Coach Fallaw and school board discuss ways to cool off
Grady County School System officials are scrambling, with the start of football practice only weeks away, to develop a plan and budget for “cooling zones” that are being required by the Georgia High School Association.
Cairo High School Head Coach and Football Coordinator Tom Fallaw updated the Grady County Board of Education on the requirements Tuesday night.
“Anyone who has attended any of our practices knows we are never or hardly ever on that practice field more than two hours. Some may complain we don’t practice enough. The rules concerning practice time and water breaks will not affect us. We’re already doing all that and have for 10 years. What will affect us is the requirement for shaded areas and cooling zones. When we are out on that practice field it is direct sun and there is no shade to be found,” the coach said.
The new requirements in addition to shade include iced towels, ice water, tubs filled with ice that players can be dumped into, according to Fallaw.
“At first we considered some quick fixes like putting up tents, but where student safety is concerned and you are responsible for insuring that safety you can have sleepless nights,” Fallaw said.
What school officials have proposed is a permanent structure that is equipped with misting fans and ice to keep children cool.
Although GHSA does not govern middle schools, Fallaw recommended cooling zones for the middle schools as well.
“We want to make sure what we do is right. I’m thinking something permanent and not something we have to redo every year. At the same time you want it to fit in with the other facilities on campus. We don’t want an eyesore stuck down there,” School Superintendent Dr. Tommy Pharis said.
The superintendent said that protection from lightning was also a concern, particularly at Washington Middle School where the practice field is much farther from shelter than at other school campuses.
Operations Director Jerry Cox has been working with Dr. Pharis, Coach Fallaw and others to develop a game plan for implementation as soon as possible.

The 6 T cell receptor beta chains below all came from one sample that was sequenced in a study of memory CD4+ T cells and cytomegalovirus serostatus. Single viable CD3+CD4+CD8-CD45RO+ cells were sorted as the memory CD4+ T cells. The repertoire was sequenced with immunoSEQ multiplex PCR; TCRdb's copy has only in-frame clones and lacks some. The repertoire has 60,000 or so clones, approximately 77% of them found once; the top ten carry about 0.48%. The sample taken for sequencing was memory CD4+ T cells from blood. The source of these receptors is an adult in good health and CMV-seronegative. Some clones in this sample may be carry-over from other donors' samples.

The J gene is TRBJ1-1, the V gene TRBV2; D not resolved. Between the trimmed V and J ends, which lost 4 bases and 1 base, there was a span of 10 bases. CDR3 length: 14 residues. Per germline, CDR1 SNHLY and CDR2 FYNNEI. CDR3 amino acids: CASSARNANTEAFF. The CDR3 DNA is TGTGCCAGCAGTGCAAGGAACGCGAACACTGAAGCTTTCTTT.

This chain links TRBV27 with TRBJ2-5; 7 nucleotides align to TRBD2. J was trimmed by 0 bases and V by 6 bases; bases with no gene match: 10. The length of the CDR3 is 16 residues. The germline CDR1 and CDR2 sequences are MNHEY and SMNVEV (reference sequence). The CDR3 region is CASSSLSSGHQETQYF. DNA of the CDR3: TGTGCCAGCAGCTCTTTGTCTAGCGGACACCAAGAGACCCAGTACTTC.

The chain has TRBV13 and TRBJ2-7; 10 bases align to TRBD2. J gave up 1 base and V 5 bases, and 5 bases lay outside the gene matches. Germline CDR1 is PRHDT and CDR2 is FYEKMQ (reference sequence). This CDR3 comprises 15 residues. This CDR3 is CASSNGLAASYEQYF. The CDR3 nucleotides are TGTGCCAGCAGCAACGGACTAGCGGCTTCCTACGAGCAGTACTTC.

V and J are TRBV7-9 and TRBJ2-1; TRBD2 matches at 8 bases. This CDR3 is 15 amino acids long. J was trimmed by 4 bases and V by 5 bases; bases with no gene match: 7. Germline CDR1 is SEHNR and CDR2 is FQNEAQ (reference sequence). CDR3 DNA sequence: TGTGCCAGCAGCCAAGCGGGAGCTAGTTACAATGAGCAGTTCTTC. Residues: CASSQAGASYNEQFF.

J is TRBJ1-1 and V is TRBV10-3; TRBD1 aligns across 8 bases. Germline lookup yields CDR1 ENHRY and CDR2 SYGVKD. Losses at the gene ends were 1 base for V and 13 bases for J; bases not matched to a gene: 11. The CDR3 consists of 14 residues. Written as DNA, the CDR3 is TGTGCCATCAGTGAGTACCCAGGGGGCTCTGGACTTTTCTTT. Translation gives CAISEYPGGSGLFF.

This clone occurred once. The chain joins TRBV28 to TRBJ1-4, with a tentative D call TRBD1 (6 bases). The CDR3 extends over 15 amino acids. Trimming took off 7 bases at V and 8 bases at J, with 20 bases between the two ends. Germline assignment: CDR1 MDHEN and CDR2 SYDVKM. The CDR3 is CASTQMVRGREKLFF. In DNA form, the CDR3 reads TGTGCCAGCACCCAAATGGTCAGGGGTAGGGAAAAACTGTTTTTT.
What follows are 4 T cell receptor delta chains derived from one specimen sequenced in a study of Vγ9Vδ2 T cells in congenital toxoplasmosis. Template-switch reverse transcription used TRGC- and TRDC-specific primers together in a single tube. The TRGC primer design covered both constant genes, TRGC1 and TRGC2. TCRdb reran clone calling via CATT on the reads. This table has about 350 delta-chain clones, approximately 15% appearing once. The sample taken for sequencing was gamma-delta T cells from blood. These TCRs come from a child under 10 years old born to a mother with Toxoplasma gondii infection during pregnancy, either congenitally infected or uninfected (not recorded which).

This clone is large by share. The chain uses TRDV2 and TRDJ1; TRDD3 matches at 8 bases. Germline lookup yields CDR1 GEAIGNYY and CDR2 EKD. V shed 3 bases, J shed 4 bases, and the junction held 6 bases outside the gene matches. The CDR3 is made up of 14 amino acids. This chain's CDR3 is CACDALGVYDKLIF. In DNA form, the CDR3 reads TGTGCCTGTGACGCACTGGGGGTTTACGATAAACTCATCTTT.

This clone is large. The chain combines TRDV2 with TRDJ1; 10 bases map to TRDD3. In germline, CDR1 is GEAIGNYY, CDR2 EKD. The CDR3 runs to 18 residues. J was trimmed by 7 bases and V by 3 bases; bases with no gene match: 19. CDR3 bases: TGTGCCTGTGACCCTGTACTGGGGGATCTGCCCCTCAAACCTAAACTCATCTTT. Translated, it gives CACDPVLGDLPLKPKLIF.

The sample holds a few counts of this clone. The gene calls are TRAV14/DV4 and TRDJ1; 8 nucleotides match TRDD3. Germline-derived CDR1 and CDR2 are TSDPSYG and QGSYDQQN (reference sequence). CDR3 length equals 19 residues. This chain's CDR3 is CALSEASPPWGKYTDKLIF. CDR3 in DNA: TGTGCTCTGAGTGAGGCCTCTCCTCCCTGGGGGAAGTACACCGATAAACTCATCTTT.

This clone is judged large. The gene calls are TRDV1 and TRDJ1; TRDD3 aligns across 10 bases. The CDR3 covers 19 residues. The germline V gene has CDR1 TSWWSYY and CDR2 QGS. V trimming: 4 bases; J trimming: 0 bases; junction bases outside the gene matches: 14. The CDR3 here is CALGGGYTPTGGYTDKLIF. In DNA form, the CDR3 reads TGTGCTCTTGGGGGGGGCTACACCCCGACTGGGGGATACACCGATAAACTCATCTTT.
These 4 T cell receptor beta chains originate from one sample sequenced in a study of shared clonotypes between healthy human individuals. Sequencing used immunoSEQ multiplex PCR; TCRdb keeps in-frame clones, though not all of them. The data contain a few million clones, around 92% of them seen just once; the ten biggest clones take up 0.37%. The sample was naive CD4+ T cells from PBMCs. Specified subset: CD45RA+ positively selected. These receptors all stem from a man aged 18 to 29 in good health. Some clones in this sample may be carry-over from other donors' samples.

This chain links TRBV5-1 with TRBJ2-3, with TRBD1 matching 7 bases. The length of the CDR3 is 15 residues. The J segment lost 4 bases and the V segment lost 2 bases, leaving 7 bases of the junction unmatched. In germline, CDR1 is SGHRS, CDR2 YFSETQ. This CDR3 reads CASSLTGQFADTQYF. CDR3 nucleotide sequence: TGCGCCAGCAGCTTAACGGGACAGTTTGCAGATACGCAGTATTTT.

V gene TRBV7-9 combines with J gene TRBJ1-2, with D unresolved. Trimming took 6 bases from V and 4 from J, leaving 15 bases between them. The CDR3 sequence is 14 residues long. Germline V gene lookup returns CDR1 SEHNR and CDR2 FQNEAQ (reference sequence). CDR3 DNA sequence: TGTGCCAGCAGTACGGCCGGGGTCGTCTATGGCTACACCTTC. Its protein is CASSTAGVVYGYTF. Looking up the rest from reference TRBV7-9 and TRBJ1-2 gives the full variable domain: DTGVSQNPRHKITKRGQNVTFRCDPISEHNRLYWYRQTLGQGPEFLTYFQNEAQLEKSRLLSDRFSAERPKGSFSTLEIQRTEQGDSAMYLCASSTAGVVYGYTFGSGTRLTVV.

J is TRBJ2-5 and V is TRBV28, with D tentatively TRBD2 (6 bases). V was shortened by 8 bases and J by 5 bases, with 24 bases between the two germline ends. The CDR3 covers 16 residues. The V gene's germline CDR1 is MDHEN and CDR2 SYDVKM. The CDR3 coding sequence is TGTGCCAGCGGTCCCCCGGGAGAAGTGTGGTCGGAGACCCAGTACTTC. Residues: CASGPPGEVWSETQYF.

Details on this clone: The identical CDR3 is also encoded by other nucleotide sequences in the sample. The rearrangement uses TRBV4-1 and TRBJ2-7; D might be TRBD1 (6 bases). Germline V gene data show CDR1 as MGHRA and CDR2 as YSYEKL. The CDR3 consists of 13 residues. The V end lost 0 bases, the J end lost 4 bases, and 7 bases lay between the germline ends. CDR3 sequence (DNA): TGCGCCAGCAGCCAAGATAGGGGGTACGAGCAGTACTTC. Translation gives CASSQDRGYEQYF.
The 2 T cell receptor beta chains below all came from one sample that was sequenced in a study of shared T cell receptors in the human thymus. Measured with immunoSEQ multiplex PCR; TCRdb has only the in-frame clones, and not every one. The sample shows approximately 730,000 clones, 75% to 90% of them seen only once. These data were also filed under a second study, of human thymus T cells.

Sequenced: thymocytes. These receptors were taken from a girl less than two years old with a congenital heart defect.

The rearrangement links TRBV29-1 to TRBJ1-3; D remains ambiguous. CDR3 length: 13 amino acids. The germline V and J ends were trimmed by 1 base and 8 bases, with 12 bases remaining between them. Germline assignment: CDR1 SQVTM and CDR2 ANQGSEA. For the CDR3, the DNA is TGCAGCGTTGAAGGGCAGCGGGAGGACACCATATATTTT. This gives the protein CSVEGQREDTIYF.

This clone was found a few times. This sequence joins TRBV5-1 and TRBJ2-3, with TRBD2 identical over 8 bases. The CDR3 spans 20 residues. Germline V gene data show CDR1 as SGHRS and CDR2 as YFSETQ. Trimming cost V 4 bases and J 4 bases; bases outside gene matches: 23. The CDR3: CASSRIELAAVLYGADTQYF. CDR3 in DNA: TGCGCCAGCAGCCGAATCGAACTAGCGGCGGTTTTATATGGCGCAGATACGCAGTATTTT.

“What we are looking at is a 20 ft. x 60 ft. metal structure. I want to bring you back some options along with pricing to base your decision on,” Cox said.
Superintendent Pharis noted “we’re not talking about a Cadillac, but we want it done right. It has to be right. It’s our kids we’re trying to protect.”
Board member Allen Jenkins requested the full board meet again with athletic department personnel before making a final decision.
After much discussion, the board scheduled a called meeting for 7 a.m. Tuesday, July 17 to review options and pricing before making a decision.
In another sports related item on the board agenda Tuesday night was the replacement of the gym floor at Whigham Elementary School.
Operations Director Cox reported to the board that sometime between June 16 and June 17, the 125 gallon water heater in the gym complex ruptured around the pop off valve. Ironically, preventive maintenance had been conducted on the water heater recently and no problems were detected.
The rupture allowed a half-inch waterline to run for hours and water had covered a third of the gym floor before school personnel discovered it.
Everything that could be done to try and save the floor was done, but according to Cox, the insurance company and officials with Paul Davis Restoration agreed the entire floor would have to be replaced.
The operations director said the estimate for the floor replacement is $171,000, which insurance will cover except for the system’s $5,000 deductible.
Board member Cuy Harrell III questioned how much hot water is needed in the Whigham gym. Cox said he was replacing the heater with a 50 gallon unit.
Board member Jenkins asked what could be done to prevent a similar accident in the future and asked if drains could be put in to drain off the water.
“There is a drain in that room, but you had a half-inch water line running and it could not handle it. The circumstances were that it happened during the summer when no one was around. These things are going to happen no matter what we do to try and prevent it,” Cox said.